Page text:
The creative tutorial home of image wrangler, Lesa Snider.

Blurry Background a la Lensbabies

May 02, 2007 by
How to recreate the effect of a popular new lens
How to recreate the effect of a popular new lens

One of the many cool digital SLR lenses on the market today are Lensbabies. It's a bendable lens, if you can imagine, that actually lets you control which area of the photo is in focus. Once you get the right angle, you lock the lens into place and snap your shot. It's very cool but since it's a proper lens, it carries a proper price. It's not outrageous, but at about $300 it's not what I'd call an impulse buy.

I've been wondering how hard it'd be to recreate the effect in Photoshop, and wouldn't you know that I came across the perfect method while strolling through the How to Wow Photoshop for Photography book by Jack Davis and Ben Willmore.

This technique is really easy to create and it's great for drawing the viewer's eye to a particular area of a photo. It allows you to control which area of the photo is in focus, while the rest of it is blurred pretty severely. Because we'll create the effect on an Alpha Channel, we'll build in maximum tweakability. Let's give it a try!

What the heck is an Alpha Channel?

There are three different kinds of channels in Photoshop: color, spot, and alpha. All images are made up of a certain base set of colors and if you pop into the Channels palette on any given day you'll see a channel for each color that image sprouted from. The color channels are easy: If you're working in RGB mode, you'll see a Red, Green, and a Blue channel, as well as an RGB channel which shows what the image looks like when they're all turned on. If you're working in CMYK mode (used in printing), you'll find a Cyan, Magenta, Yellow, and Black channel. Makes sense.

A spot channel, used in printing, lets you add non-standard color to a project, like a Pantone color. Pantone colors are what you need to use when a client insists upon a very specific shade of yellow for their logo. Using spot color would be the only way to 100% ensure that the print will turn out perfectly.

An alpha channel is something else entirely. Jack and Ben explain it as a "grayscale representation of a selection that can be used by certain Photoshop features." I'd say it's a way to select a portion of a photo using the Brush tool. It looks and works exactly like a layer mask, except that you create it in the Channels palette. Read on!

Selecting the "in focus" bits

Step 1: Open the image and click the Channels tab at the top of the Layers palette.

Step 2: Click the New Channel icon at the bottom of the palette (circled below in red) to create an alpha channel (it'll be solid black). Next, click the visibility eyeball next to the RGB channel at the top of the palette. Your entire image is going to take on a pinkish-red look. This is a visual representation of the alpha channel (breathe deeply—it'll make sense in a few).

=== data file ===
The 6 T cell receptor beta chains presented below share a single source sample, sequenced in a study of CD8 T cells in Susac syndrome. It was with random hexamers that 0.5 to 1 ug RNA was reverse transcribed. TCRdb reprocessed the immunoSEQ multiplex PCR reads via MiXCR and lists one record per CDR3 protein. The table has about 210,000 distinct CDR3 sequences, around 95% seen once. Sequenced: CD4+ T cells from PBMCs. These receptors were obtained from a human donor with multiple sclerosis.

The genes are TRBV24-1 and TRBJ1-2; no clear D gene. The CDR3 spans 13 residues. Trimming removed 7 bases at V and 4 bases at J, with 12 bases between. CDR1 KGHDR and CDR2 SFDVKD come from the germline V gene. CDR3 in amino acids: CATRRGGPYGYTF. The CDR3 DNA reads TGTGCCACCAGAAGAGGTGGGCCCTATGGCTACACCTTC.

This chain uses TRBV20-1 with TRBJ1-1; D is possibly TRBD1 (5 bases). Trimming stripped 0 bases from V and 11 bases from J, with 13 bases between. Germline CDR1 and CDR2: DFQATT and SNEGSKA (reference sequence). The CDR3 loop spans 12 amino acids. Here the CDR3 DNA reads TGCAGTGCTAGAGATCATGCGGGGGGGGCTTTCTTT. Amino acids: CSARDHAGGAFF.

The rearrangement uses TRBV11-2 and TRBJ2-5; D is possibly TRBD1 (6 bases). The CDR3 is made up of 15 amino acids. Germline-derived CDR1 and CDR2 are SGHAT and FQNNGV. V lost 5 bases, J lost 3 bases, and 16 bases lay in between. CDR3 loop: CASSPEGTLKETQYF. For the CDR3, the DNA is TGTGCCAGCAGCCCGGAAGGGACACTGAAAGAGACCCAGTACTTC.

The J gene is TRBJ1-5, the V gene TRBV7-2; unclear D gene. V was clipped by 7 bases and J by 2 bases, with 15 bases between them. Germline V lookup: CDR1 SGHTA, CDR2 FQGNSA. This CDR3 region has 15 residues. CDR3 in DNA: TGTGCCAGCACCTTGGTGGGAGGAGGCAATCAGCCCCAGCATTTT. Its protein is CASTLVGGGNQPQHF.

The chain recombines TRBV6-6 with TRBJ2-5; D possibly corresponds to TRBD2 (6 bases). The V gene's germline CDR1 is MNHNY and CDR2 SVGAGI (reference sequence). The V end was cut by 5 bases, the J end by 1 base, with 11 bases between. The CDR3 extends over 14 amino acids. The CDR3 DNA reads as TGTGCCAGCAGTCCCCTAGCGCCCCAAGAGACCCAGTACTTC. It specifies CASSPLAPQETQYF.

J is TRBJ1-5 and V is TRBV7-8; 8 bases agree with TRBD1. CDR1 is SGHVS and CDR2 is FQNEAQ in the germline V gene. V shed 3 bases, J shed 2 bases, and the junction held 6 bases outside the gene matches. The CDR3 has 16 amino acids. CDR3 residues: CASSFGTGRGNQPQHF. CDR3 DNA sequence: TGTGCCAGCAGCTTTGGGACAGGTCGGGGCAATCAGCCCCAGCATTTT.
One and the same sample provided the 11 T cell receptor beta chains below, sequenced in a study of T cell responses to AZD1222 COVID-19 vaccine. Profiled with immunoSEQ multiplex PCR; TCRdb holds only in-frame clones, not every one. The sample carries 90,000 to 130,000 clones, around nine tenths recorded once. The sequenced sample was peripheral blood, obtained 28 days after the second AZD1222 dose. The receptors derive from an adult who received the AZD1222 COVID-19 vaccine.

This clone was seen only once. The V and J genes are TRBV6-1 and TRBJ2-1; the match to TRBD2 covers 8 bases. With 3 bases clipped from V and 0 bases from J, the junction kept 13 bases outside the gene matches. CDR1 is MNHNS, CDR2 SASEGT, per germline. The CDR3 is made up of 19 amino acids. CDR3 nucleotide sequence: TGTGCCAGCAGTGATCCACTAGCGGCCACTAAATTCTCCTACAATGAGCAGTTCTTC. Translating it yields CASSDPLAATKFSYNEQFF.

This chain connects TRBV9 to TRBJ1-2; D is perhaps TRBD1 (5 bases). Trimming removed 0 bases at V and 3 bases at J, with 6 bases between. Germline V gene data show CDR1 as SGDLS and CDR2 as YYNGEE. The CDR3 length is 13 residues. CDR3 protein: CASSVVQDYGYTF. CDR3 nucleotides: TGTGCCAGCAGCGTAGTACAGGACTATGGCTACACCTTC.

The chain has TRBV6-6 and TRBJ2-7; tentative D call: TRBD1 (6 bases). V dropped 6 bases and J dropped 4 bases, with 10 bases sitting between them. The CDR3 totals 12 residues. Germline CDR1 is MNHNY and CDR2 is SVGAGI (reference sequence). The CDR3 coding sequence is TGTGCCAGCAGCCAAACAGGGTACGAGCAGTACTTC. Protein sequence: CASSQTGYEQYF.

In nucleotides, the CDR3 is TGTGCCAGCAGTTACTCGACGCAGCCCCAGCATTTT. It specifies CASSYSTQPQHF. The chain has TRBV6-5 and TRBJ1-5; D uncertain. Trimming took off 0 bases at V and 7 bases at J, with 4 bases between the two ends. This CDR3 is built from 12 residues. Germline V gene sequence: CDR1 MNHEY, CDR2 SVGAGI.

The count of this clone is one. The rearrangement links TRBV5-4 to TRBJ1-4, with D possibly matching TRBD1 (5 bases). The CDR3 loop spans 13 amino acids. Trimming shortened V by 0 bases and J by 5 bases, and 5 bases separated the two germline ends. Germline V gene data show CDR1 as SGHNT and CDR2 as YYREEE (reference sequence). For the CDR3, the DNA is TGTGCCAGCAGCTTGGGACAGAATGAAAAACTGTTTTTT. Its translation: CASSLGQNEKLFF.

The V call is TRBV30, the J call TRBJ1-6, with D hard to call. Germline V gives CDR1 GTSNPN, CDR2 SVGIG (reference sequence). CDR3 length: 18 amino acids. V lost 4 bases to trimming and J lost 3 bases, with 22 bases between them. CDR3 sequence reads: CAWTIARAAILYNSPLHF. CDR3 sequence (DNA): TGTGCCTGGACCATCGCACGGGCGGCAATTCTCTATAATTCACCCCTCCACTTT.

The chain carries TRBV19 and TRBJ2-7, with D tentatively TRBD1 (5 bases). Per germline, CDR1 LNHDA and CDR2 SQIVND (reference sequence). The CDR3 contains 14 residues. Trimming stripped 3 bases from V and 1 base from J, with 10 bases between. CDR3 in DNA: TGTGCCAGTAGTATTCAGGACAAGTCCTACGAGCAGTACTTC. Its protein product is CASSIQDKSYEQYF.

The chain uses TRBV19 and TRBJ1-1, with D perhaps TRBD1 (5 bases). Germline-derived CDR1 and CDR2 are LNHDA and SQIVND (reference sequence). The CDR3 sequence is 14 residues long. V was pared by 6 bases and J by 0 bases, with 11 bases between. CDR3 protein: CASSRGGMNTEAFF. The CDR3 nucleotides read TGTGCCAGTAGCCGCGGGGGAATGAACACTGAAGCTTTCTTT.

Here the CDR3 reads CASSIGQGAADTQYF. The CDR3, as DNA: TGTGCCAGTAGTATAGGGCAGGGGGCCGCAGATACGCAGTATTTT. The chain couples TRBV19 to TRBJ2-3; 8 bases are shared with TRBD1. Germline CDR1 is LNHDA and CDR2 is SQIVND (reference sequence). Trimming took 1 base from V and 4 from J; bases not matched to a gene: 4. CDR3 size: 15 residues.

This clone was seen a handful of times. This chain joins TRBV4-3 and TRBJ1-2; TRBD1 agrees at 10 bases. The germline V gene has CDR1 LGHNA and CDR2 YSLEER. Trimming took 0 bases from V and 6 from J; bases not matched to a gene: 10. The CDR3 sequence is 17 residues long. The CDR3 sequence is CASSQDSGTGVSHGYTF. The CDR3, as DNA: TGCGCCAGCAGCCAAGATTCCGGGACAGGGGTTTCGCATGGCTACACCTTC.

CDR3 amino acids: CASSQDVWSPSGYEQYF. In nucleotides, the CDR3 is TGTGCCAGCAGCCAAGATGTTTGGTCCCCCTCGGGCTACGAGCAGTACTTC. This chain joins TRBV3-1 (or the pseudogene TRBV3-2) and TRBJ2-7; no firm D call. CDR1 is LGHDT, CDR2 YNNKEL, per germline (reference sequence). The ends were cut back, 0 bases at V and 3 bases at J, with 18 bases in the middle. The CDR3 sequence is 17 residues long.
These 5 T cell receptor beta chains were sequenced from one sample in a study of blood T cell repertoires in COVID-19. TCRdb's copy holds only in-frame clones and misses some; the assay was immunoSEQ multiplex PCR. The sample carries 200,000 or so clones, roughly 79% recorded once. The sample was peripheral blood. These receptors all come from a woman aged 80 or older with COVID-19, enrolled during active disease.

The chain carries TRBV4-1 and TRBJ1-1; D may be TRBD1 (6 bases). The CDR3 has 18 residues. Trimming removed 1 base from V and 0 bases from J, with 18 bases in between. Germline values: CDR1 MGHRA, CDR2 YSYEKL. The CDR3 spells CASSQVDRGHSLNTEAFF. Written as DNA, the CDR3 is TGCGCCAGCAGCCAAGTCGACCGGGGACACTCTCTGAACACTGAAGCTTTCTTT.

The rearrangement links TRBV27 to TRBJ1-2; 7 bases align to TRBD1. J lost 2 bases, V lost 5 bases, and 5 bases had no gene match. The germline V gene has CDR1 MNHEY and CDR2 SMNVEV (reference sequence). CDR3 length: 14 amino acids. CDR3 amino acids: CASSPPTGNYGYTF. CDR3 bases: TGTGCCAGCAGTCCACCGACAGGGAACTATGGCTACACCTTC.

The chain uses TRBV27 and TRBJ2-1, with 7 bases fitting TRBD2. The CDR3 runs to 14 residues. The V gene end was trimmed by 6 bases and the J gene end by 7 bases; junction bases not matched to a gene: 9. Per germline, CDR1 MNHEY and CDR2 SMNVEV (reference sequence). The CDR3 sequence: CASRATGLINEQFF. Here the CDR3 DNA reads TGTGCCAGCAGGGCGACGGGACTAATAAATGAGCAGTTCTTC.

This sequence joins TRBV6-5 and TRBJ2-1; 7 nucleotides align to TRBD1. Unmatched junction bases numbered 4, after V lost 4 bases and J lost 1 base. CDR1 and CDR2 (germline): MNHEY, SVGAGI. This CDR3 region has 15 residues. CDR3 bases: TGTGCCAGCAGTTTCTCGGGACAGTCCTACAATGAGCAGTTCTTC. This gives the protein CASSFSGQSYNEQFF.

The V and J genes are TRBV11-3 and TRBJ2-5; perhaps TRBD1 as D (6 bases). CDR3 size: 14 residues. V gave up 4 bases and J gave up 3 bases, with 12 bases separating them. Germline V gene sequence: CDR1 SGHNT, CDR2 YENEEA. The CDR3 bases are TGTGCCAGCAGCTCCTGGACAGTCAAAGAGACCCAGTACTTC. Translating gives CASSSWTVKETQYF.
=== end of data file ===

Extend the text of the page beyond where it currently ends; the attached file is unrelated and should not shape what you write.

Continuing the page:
Step 3: One of the cool things about using an alpha channel to make our selection is that we can use the Brush tool, instead of something evil like the Lasso or Pen tools (kidding). Go ahead and press B to grab the Brush tool and make white the foreground color chip. TIP: Press X to swap color chips until white pops on top.

Step 4: Hop up to the options toolbar at the top of your screen and choose a nice soft brush (fuzzy edges rather than hard), and lower the Opacity to 50%. Press the right bracket key, ], to increase the brush size. You'll want something fairly large (note that mine is 175 pixels wide below).

Step 5: Paint the areas you want to be in focus, such as George Washington's house below. As you paint, the photo will show back through. Anything that's red will be blurry.

Step 6: Decrease the brush size by pressing the left bracket key, [, and go back over the areas you want to be super sharp.

Step 7: When finished, turn off the visibility eyeball of the alpha channel, and click on the RGB layer to select it. Your photo should look completely normal again.

Step 8: Click the Layers tab at the top of the palette, and create a copy of the Background layer by pressing Command + J (PC: Ctrl + J). This simply protects us from ourselves in case we don't like the effect.

Bringing on the blur

Step 9: Choose Filter > Blur > Lens Blur.

Step 10: Change the Depth Map source to Alpha 1, as shown below. Check the Invert checkbox below it so that the area you painted will be what's in focus, instead of the reverse. The Radius slider is how you determine just how blurry the background gets. The only other thing Jack and Ben suggest is to add noise to the blurry background. Do this by adjusting the Noise slider at the bottom, choose a Gaussian Distribution (whatever the hell that means!) and click Monochromatic. Honestly, I didn't like adding noise to photo, so I just left it at the default of 1.

Here's my before and after:

A hugely different image indeed! I really like this effect and since we created it using an alpha channel, it's tweakable. If you don't like what you've created, toss the duplicate of the background layer, go back into Channels, and toss the alpha channel. Create another one, and have another go at it.

You wouldn't want to use it on every picture you take, but it can certainly enhance certain ones. For instance, you could use it to get rid of distracting areas. In the photo below, there was a fair amount of dirt on the car and windshield, so I used this technique to draw attention to my subjects, Ron & Pat Faquet:

And here's a shot I snapped while having dinner at the Chart House Restaurant. I took the shot on the inside of the restaurant, yet all the glasses on the table were distracting (okay, so we all had a *really* good bottle of '03 Syrah!):

See what I mean? Just makes that focal point leap out at the viewer. Until next week, happy lens babying :)